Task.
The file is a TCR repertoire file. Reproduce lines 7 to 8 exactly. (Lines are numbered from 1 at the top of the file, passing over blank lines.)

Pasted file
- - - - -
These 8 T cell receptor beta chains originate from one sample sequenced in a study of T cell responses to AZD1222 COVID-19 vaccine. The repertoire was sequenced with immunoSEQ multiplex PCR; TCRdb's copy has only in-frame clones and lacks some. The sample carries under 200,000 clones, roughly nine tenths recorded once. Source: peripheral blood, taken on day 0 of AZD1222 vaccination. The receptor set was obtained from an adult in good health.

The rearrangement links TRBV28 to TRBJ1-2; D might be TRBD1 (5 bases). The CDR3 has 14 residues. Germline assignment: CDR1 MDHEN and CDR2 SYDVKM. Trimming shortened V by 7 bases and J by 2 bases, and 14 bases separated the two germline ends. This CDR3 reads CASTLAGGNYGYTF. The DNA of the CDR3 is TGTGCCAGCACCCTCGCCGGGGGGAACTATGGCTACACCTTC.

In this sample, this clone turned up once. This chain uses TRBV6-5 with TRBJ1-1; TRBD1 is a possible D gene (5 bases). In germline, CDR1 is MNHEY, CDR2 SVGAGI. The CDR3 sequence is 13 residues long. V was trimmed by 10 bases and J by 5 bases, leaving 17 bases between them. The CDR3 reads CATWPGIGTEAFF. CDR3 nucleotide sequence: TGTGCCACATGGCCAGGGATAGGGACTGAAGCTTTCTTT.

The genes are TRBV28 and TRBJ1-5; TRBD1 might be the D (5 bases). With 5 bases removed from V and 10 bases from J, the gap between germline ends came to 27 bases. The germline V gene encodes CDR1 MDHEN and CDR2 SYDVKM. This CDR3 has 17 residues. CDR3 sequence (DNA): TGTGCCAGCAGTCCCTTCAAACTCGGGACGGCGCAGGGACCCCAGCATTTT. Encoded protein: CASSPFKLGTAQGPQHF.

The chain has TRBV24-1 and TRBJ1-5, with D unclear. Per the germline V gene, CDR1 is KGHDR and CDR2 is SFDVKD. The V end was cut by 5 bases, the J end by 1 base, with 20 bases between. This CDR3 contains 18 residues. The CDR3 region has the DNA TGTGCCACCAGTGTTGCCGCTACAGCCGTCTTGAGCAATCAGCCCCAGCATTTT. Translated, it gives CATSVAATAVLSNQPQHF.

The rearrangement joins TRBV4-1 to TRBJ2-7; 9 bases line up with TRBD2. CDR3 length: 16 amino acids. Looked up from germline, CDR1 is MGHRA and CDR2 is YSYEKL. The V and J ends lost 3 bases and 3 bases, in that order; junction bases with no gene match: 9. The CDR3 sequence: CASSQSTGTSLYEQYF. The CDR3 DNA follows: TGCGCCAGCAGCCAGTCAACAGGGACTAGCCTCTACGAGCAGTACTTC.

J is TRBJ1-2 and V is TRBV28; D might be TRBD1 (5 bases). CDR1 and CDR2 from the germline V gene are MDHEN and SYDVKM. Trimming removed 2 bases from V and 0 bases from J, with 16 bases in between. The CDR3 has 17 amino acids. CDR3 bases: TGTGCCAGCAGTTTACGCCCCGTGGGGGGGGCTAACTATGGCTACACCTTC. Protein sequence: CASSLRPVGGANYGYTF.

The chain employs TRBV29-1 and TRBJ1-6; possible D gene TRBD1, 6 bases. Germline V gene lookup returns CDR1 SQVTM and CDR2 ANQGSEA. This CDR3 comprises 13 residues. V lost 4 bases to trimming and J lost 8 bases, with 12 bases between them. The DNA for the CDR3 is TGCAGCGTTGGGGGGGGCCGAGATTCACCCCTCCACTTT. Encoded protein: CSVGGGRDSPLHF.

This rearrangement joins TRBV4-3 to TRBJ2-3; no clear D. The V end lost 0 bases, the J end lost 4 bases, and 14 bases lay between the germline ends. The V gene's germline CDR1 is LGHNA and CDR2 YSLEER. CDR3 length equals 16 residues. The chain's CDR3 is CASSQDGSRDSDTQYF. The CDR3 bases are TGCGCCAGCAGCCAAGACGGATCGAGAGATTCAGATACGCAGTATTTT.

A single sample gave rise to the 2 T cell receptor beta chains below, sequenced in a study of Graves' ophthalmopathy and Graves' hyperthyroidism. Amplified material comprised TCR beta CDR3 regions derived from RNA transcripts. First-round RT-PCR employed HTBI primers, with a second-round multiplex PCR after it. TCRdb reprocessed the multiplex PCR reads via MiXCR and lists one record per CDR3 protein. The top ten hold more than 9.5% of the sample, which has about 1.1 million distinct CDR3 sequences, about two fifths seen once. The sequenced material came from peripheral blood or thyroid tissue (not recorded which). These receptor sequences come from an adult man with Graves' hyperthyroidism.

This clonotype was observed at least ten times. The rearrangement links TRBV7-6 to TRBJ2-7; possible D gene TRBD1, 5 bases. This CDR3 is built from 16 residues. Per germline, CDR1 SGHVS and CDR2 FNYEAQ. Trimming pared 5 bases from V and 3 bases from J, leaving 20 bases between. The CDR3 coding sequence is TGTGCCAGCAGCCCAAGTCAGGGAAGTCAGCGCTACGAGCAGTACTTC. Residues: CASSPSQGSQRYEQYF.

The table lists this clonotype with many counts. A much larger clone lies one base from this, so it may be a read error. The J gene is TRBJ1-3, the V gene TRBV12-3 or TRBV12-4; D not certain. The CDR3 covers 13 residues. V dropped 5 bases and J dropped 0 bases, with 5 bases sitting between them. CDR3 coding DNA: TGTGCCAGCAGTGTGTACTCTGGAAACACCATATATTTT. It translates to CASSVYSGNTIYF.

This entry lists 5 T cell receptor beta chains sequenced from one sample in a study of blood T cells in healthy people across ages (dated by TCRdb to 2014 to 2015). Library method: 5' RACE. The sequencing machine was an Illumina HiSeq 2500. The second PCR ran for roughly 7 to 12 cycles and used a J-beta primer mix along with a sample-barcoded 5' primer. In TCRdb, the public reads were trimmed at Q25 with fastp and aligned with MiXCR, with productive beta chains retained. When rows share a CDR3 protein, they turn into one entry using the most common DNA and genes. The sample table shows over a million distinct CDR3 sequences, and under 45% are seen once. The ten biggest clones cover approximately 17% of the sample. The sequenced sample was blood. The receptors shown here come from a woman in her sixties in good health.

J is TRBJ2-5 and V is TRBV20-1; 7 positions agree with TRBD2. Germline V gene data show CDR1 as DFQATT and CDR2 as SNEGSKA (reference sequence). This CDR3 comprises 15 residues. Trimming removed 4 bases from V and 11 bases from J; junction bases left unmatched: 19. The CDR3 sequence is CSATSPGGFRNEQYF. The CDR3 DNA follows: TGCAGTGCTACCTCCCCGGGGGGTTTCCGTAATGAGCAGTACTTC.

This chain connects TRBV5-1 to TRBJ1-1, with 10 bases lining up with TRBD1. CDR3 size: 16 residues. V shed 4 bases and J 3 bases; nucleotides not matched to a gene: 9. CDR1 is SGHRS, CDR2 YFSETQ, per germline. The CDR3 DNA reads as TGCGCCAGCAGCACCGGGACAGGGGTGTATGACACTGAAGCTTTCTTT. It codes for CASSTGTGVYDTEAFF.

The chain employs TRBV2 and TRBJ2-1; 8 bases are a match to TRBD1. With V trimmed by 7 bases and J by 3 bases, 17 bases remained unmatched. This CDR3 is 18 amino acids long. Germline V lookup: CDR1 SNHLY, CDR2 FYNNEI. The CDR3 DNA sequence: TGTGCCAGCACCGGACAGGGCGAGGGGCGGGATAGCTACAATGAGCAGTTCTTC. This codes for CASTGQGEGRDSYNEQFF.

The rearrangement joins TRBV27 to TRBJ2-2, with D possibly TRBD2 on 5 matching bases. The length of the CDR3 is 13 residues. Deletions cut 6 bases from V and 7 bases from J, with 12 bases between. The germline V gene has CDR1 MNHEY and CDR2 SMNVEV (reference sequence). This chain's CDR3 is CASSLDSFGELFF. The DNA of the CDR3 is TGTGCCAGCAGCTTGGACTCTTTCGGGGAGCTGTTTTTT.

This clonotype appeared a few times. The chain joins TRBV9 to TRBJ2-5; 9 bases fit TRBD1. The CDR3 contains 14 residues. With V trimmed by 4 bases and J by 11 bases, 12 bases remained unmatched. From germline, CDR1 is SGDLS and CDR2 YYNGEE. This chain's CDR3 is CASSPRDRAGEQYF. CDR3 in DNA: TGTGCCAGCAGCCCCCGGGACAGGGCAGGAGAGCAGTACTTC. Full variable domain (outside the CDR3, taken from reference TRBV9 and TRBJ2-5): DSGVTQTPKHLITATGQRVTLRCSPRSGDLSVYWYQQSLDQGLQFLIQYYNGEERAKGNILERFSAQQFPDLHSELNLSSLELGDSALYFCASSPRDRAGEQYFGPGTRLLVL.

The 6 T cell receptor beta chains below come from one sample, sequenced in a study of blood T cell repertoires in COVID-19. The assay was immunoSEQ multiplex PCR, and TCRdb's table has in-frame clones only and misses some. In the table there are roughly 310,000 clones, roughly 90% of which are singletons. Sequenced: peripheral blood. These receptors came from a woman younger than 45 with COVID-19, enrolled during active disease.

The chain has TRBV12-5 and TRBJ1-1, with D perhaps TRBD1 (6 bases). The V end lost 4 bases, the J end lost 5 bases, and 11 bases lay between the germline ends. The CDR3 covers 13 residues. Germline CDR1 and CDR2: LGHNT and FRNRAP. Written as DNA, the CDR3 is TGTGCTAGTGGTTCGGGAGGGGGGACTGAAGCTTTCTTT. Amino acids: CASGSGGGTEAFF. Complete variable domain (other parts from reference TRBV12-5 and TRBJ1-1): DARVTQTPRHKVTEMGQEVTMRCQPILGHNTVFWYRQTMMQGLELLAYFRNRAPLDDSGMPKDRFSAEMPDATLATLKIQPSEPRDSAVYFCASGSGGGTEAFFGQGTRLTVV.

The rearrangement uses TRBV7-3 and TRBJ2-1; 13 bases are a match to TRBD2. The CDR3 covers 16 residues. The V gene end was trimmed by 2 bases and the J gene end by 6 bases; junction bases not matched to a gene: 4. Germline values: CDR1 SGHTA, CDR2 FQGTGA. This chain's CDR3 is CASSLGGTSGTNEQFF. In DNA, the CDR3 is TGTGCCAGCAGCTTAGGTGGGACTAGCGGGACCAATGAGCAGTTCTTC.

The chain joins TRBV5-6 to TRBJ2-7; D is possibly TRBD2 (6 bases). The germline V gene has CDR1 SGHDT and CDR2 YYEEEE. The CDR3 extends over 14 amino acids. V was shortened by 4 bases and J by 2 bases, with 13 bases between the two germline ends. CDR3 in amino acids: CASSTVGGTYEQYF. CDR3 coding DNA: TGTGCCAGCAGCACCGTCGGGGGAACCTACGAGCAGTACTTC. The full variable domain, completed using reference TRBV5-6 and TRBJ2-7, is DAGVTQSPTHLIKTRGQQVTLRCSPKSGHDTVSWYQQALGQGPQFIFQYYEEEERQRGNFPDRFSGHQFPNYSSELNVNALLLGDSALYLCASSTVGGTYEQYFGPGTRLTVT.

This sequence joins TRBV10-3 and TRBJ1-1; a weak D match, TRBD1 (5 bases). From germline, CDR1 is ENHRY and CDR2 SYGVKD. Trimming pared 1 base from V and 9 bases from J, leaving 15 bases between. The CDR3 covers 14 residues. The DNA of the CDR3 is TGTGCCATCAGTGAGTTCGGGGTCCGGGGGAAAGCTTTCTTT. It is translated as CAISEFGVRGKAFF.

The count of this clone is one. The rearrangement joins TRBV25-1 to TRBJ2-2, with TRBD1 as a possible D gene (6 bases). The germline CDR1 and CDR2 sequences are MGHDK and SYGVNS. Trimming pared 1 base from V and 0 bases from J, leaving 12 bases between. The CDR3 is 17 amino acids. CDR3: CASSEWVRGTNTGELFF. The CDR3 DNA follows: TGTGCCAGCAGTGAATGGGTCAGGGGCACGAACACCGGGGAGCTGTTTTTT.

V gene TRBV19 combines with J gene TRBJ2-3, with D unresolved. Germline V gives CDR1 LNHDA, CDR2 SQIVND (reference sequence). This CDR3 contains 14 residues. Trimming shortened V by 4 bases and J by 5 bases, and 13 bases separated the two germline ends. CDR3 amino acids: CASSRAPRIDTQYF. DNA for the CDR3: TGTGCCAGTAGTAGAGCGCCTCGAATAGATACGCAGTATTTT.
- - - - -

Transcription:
J is TRBJ1-2 and V is TRBV28; D might be TRBD1 (5 bases). CDR1 and CDR2 from the germline V gene are MDHEN and SYDVKM. Trimming removed 2 bases from V and 0 bases from J, with 16 bases in between. The CDR3 has 17 amino acids. CDR3 bases: TGTGCCAGCAGTTTACGCCCCGTGGGGGGGGCTAACTATGGCTACACCTTC. Protein sequence: CASSLRPVGGANYGYTF.

The chain employs TRBV29-1 and TRBJ1-6; possible D gene TRBD1, 6 bases. Germline V gene lookup returns CDR1 SQVTM and CDR2 ANQGSEA. This CDR3 comprises 13 residues. V lost 4 bases to trimming and J lost 8 bases, with 12 bases between them. The DNA for the CDR3 is TGCAGCGTTGGGGGGGGCCGAGATTCACCCCTCCACTTT. Encoded protein: CSVGGGRDSPLHF.